From findings, the most disturbing and excruciating issue on the mind of every resident of the area is the activities of these heavy duty vehicles’ drivers.
There have been protests against the manner these drivers go about their business; with calls to curtail their excesses on the road.
No doubt, the unresolved gridlock has sent many businesses into extinction, while many others are struggling to survive. Everyone that has anything to do in the area, including visitors, has a sad tale to tell of the devastating effects of the trucks’ activities in Kirikiri and its environs.
On many occasions, motorists and commuters plying the axis have been robbed of their personal valuables. Hoodlums usually cash into the heavy traffic to commit different havocs.
Commercial bus drivers have also capitalised on the traffic congestion to always increase transport fares; and at times, by 200 per cent. This has been the norm for over a decade, even as the drivers also try to justify their actions, saying that they are also at the receiving end.
A resident, who was formerly living on Old Ojo Road in the area, Ugo Chukwuma, told the reporter on the telephone that it was hell for him and his family, saying that it was the everyday traffic that frustrated him and his family members out of the area.
“My wife and I couldn’t drive our car for many months for the fear of being stuck in traffic. They would block the access to our streets, such that we could no longer move about with our car. Many times, the school bus from my child’s school couldn’t get to our house to pick my daughter to school.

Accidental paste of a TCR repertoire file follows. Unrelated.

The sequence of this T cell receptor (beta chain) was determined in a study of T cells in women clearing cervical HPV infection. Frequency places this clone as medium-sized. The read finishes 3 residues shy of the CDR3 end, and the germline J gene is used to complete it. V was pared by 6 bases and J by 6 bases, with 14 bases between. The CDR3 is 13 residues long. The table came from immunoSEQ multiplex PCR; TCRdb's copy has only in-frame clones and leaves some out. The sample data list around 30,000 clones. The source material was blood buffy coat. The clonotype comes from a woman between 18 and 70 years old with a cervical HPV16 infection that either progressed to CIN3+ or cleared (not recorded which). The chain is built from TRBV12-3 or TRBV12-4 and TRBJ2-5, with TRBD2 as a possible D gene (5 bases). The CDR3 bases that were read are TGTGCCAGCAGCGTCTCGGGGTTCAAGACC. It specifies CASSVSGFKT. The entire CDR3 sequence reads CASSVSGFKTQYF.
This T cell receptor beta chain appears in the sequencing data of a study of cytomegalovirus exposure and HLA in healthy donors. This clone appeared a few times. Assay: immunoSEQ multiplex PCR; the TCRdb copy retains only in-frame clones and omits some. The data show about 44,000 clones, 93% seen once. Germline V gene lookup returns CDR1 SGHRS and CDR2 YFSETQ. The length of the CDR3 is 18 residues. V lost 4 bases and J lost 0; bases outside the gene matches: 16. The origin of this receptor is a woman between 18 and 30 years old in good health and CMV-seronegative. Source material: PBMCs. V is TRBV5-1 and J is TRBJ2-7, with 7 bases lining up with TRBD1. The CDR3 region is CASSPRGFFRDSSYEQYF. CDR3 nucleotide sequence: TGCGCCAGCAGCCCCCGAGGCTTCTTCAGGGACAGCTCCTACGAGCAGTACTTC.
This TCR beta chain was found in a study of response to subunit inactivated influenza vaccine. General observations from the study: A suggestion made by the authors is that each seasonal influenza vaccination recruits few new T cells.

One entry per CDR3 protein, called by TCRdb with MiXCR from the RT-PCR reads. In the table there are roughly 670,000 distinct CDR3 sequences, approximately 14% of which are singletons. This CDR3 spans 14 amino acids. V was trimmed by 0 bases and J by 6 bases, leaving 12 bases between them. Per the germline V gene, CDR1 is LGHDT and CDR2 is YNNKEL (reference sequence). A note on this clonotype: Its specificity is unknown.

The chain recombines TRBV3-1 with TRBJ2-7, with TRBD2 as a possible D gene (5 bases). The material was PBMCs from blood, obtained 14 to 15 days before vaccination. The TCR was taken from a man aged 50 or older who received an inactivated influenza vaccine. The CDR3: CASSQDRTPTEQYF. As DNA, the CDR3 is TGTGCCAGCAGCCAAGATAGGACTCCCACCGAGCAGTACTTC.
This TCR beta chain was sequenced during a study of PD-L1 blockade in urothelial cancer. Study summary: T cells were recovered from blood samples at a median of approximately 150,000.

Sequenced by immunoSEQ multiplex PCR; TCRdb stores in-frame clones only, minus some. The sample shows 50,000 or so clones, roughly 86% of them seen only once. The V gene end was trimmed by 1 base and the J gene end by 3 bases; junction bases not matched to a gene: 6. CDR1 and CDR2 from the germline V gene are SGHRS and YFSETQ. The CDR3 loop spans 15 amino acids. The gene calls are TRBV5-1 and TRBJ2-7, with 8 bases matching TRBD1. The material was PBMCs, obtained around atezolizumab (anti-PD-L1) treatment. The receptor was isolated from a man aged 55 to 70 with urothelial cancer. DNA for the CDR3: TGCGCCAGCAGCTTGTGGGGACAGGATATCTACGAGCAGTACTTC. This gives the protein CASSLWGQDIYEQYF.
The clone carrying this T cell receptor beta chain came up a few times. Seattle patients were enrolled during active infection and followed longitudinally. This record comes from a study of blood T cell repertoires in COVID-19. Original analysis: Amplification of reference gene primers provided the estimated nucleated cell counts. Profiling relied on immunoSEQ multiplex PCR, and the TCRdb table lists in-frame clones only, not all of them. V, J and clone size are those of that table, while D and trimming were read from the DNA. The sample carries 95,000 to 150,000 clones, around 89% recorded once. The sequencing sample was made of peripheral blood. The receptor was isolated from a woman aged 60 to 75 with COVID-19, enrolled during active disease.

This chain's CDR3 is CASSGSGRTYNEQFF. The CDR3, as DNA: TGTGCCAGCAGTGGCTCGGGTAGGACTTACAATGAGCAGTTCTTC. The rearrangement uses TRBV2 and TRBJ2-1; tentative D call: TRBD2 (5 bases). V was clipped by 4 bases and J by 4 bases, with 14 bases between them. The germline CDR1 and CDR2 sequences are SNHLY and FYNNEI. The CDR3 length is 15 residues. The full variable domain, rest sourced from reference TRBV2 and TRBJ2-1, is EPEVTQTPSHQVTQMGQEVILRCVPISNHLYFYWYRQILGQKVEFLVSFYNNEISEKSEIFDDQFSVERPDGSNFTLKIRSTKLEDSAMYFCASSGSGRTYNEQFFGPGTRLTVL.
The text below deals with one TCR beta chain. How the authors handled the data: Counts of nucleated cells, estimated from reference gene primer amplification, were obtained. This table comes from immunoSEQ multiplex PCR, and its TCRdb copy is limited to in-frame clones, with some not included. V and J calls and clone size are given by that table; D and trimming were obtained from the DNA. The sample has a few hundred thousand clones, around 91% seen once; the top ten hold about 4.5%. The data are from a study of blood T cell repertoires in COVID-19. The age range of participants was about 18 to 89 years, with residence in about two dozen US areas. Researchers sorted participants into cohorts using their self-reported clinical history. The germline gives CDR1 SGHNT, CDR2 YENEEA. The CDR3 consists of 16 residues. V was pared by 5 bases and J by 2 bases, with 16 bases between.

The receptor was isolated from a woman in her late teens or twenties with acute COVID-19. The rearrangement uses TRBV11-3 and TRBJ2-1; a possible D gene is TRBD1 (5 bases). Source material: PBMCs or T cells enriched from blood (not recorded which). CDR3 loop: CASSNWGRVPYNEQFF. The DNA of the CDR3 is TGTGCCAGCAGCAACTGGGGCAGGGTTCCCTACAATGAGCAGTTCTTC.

“Some people were forced to park their vehicles at Mile Two, FESTAC by First Gate or as far as Cele Bus Stop before Ijeshatedo. That was the only escape means for those people that needed to carry out their day to day activities with their vehicles. It is a terrible situation and we don’t know when a permanent solution will come.
“In the past, the trucks parked on one side of each of the streets and roads, but now they are everywhere, without even allowing little space for motorcycles or pedestrians. I cannot understand why government is allowing this to continue to the detriment of the people,” he complained bitterly.
He, therefore, appealed to government to come to their aid, saying that many lives have been lost after spending hours in the traffic while on their way to the hospital for medical attention.
Many retail shops in the community have to be relocated from the area due to low sales. Landlords are also lamenting that nobody is willing to rent a house in Kirikiri Town due to the unending traffic crisis. The traffic has continued to render other devastating blows on everyone in the area.